useful range for red dot

useful range for red dot

This is a discussion on useful range for red dot within the Defensive Rifles & Shotgun Discussion forums, part of the Related Topics category; did a search, too many posts on just red dots, if this has been asked and answered , pls just re direct... I know there ...

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Thread: useful range for red dot

  1. #1
    Member Array boatman's Avatar
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    useful range for red dot

    did a search, too many posts on just red dots, if this has been asked and answered , pls just re direct...

    I know there is a difference between red dots and scopes, and how they are used. I have used a red dot to 50 yds ok. This is an inexpensive clone, $50, red/green, with 3 reticle choices, (those who know red dots have probably seen this model under a variety of names at shows). At 50 yds, I can hit a 3" water bottle/soda can every time (no big deal I know. I don't have a 100 yd range to try this at.)

    I am looking at a level up in red dots, up to $200, but am wondering how far a red dot can be used with a high degree of accuracy. I know the dot becomes bigger, but can you use these at 100yds, 200 yds, 300 yds? And if so, any recommendations. I know there are 2x magnifiers, but I would assume they also make the dot 2x larger, and that will affect accuracy.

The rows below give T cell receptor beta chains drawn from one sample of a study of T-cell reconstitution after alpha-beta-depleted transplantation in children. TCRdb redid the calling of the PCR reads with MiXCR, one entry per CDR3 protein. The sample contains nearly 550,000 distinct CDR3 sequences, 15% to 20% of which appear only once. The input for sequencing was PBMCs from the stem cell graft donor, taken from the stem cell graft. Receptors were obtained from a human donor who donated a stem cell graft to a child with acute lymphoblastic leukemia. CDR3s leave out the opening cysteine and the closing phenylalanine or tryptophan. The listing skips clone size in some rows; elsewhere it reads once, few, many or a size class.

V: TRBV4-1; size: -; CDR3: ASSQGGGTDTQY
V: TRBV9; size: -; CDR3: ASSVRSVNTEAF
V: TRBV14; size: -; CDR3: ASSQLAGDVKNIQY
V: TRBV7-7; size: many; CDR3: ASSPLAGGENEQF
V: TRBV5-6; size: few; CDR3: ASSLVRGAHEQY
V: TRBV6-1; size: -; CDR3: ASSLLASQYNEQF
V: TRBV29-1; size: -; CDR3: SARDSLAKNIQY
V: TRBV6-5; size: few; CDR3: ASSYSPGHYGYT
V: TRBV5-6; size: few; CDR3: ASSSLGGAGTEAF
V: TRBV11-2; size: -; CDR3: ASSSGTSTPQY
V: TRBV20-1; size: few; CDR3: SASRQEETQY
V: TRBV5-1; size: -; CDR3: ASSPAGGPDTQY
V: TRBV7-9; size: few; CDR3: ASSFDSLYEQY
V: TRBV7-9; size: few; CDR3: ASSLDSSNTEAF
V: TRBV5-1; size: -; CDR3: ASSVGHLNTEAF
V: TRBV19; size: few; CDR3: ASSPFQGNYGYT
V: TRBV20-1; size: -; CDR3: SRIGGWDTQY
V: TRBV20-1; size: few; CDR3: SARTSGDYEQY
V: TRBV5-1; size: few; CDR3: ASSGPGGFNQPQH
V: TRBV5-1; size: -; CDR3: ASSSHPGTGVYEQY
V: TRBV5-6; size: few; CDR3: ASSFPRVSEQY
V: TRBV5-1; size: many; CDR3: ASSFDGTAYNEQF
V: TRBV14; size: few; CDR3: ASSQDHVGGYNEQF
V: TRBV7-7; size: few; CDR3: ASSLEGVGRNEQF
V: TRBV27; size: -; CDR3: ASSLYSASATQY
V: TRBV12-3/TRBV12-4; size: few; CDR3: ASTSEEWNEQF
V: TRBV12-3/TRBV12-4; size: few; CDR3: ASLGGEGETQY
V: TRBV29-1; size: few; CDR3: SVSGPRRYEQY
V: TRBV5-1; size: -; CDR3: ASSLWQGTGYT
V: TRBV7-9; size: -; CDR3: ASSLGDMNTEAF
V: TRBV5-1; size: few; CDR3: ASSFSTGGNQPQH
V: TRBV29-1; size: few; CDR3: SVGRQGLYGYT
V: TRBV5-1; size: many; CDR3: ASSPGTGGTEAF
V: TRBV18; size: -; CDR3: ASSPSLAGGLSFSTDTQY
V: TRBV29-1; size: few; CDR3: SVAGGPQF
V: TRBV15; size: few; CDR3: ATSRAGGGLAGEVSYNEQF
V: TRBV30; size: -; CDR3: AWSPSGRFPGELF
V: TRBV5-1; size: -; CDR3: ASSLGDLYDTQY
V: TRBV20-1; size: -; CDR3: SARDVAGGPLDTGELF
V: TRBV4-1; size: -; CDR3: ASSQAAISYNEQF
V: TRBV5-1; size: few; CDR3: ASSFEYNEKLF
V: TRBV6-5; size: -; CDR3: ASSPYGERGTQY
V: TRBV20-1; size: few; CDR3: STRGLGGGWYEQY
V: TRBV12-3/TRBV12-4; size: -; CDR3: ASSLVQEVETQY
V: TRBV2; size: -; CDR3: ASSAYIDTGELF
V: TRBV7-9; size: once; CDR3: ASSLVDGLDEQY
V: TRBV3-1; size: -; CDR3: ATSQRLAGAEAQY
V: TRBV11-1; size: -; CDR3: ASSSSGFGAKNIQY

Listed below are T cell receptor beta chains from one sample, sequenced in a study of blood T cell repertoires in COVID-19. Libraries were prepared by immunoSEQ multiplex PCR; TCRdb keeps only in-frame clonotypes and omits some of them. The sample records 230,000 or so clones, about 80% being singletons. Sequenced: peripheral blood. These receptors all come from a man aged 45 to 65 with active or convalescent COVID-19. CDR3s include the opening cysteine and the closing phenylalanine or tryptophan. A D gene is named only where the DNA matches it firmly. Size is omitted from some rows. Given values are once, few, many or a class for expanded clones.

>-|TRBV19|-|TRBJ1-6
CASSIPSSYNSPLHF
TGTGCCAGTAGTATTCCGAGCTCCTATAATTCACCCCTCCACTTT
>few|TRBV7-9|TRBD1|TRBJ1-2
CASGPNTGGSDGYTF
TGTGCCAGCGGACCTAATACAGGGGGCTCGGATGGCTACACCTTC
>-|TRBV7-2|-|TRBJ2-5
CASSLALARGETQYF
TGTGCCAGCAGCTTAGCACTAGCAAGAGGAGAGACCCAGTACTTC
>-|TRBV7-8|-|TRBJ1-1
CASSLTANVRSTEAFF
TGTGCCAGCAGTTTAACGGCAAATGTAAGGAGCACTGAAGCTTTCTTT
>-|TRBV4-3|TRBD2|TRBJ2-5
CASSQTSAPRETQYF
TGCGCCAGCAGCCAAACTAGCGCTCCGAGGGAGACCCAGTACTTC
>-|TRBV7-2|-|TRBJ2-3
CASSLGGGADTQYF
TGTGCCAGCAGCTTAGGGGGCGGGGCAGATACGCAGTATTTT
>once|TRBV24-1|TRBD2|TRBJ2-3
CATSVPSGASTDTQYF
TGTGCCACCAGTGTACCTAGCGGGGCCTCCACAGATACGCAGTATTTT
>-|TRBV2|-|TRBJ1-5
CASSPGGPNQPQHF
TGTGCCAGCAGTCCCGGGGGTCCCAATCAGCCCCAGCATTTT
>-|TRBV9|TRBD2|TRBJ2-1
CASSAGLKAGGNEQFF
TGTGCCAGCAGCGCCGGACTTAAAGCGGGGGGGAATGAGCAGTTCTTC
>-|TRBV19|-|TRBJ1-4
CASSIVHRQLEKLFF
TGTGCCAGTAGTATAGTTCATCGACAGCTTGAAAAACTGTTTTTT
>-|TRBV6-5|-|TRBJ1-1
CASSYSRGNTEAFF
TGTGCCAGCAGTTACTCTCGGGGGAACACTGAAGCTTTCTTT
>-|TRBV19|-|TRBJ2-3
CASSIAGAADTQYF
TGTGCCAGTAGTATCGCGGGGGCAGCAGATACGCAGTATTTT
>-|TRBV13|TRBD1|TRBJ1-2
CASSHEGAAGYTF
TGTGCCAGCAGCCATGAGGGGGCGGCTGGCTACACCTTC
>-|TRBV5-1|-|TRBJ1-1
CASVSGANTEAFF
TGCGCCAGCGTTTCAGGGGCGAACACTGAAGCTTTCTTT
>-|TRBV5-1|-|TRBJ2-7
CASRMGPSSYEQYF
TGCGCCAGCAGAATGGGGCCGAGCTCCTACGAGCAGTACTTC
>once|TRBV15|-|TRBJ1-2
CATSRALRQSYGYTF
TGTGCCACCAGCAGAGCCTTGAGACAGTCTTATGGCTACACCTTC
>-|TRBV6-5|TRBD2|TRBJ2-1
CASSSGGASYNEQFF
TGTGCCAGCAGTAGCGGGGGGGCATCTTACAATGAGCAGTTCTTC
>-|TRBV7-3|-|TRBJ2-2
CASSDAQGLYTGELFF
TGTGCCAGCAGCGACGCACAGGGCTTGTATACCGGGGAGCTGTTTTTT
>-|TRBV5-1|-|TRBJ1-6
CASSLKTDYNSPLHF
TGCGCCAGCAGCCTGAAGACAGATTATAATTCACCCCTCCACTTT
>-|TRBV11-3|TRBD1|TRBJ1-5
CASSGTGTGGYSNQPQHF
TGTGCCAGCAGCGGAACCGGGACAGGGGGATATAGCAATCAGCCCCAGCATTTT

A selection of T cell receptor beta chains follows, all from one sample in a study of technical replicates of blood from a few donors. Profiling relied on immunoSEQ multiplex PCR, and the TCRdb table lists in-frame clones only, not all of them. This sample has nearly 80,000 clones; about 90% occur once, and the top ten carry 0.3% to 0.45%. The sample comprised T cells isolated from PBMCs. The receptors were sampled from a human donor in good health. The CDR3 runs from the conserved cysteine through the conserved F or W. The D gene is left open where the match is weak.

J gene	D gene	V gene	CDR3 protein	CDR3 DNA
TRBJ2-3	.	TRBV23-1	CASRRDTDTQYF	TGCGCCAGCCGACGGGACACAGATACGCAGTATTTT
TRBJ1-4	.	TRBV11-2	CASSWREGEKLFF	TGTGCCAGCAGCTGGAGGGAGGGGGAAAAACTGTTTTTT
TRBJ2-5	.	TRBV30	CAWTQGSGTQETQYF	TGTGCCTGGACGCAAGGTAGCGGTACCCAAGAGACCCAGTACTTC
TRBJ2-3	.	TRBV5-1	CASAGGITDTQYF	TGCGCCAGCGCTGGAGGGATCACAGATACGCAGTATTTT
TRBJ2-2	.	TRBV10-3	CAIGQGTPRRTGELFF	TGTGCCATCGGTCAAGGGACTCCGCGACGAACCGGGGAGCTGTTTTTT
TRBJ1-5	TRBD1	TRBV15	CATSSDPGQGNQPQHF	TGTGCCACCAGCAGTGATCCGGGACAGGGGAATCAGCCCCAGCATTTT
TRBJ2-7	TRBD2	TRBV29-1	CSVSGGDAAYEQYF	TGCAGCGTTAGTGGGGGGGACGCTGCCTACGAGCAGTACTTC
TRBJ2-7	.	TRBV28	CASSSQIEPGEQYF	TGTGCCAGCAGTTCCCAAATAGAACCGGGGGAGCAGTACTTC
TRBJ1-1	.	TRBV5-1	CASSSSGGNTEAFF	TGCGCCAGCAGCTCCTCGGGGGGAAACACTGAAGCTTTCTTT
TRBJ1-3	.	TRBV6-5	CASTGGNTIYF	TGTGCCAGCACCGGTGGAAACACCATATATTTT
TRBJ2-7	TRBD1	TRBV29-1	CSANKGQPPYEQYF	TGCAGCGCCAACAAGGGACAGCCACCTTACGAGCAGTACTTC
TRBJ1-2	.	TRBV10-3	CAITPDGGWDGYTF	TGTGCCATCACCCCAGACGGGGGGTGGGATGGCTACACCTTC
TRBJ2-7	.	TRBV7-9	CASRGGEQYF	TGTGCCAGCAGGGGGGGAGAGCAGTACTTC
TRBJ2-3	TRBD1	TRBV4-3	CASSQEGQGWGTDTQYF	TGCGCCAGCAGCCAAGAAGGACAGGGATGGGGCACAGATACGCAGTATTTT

At what distance do you say, go to a scope? Thanks.


  2. #2
    New Member Array CmpsdNoMore's Avatar
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    I'm sure someone will come along to explain it in detail, but this is how I see it (no pun intended).

    Most red dot sight specifications will list the size of the dot. If the dot, for instance, is a 2MOA dot it will cover 2 approximately 2 inches at 100 yards, 4 inches at 200, etc.
    You get to the point where the dot will completely cover or extend past the edge of your target. A 2 MOA dot at 500 yards will still only cover 10 inches, pretty much fits within a man sized target.

    In my limited use of red dot sights it seems drop and magnification would be the biggest factor.

  3. #3
    VIP Member Array jonconsiglio's Avatar
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    Whatever distance you can shoot something like an AR with irons sights, you can probably add a little distance to that unless you add a magnifier. Irons are typically 8 MOA, so a 2 MOA dot should be an advantage.

    As long as I can see my target, I can make torso hits at 500 yards consistently. But, I'd say 300 yards will be easy for just about anyone.